Data for naturally occurring transitions were extracted from a 32-genome alignment reported in our previous comparative genomics study of P. aeruginosa . The direction of nucleotide change for transitions was determined by setting the ancestral state to that found in the basal clade of the phylogeny (PA14, PAb1, and PA3906). Data for core gene polymorphism was parsed from results of previous likelihood-based analyses of selection (PAML) on core genes (i.e., genes present in all 32 genomes). To account for differences in gene length, the metric of polymorphism used was the average number of substitutions per codon. Positional order of the core genes in the replichore was determined using the PA14 genome as a reference.
Availability of supporting data
The short-read sequence data sets supporting the results of this article are available from the NCBI Short Read Archive (http://trace.ncbi.nlm.nih.gov/Traces/sra/) under BioProject PRJNA302277 and BioSample accessions SAMN04271187 – SAMN0427222.
Bataillon T, Bailey SF. Effects of new mutations on fitness: insights from models and data. Ann NY Acad Sci. 2014;1320:76–92.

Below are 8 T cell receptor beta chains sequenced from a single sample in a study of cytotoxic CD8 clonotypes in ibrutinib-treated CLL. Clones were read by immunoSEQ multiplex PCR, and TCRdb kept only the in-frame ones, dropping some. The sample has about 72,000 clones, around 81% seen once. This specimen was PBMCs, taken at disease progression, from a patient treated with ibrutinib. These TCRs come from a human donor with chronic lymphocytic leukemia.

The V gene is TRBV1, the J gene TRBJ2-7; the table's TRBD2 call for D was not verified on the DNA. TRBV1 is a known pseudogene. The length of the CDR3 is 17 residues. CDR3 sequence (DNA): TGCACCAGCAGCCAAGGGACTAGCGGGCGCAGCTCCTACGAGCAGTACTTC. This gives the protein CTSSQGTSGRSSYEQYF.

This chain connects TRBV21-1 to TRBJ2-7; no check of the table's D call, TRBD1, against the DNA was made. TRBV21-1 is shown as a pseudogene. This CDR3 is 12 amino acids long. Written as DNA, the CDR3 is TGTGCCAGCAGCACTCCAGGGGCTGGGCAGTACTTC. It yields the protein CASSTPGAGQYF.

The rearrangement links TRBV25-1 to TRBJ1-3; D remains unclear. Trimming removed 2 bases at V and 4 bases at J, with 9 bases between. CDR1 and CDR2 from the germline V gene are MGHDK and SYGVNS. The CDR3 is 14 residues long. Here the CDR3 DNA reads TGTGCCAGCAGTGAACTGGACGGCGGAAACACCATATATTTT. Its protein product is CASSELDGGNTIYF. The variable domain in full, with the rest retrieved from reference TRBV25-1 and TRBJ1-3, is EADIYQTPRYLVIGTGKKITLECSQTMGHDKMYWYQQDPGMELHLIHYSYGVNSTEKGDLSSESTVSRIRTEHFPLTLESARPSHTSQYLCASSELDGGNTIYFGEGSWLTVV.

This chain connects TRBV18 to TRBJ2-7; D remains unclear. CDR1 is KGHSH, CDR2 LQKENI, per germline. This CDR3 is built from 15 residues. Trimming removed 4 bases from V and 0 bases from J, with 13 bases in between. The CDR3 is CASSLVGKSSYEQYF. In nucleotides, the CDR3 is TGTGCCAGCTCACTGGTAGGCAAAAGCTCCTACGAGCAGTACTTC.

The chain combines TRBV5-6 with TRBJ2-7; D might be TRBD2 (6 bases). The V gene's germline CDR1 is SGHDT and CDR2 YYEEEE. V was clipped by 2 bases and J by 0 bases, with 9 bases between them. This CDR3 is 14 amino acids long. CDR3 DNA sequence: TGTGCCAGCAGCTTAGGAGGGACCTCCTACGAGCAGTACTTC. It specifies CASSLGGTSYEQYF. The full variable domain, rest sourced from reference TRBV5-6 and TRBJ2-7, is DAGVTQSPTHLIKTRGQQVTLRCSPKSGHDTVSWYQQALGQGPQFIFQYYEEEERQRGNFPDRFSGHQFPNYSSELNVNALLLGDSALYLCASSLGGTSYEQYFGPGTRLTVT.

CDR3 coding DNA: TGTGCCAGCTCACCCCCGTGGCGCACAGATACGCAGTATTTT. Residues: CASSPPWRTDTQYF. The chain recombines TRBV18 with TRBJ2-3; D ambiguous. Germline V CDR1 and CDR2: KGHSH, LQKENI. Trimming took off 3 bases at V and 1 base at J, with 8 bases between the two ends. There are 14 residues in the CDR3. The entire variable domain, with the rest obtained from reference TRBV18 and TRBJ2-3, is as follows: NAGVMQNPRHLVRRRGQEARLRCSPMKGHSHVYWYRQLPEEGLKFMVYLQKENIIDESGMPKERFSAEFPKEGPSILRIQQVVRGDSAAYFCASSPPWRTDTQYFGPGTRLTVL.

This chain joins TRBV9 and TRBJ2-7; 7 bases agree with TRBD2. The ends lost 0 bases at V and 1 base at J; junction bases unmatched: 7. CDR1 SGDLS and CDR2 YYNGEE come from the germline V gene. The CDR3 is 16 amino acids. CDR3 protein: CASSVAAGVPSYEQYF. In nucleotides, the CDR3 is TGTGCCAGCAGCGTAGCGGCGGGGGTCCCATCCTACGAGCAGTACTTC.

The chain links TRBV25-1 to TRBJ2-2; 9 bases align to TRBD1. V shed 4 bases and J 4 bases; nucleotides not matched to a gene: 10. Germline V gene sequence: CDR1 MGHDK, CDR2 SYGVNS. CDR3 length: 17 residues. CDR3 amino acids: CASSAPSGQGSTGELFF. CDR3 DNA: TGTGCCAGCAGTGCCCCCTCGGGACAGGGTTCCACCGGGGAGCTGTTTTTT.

Kassen R. Experimental Evolution and the Nature of Biodiversity. Greenwood Village (CO): Roberts and Company Publishers; 2014.
Lynch M, Sung W, Morris K, Coffey N, Landry CR, Dopman EB, et al. A genome-wide view of the spectrum of spontaneous mutations in yeast. Proc Natl Acad Sci U S A. 2008;105:9272–7.
Lee H, Popodi E, Tang H, Foster PL. Rate and molecular spectrum of spontaneous mutations in the bacterium Escherichia coli as determined by whole-genome sequencing. Proc Natl Acad Sci U S A. 2012;109:E2774–83.
Foster PL, Hanson AJ, Lee H, Popodi EM, Tang H. On the Mutational Topology of the Bacterial Genome. G3-Genes Genom Genet. 2013;3:399–407.
Aaron SD, Vandemheen KL, Ramotar K, Giesbrecht-Lewis T, Tullis E, Freitag A, et al. Infection With Transmissible Strains of Pseudomonas aeruginosa and Clinical Outcomes in Adults With Cystic Fibrosis. JAMA-J Am Med Assoc. 2010;304:2145–53.
Hauser AR, Jain M, Bar-Meir M, McColley SA. Clinical Significance of Microbial Infection and Adaptation in Cystic Fibrosis. Clin Microbiol Rev. 2011;24:29–70.
Folkesson A, Jelsbak L, Yang L, Johansen HK, Ciofu O, Hoiby N, et al. Adaptation of Pseudomonas aeruginosa to the cystic fibrosis airway: an evolutionary perspective. Nat Rev Microbiol. 2012;10:841–51.
Marvig RL, Sommer LM, Molin S, Johansen HK. Convergent evolution and adaptation of Pseudomonas aeruginosa within patients with cystic fibrosis. Nat Genet. 2015;47:57–64.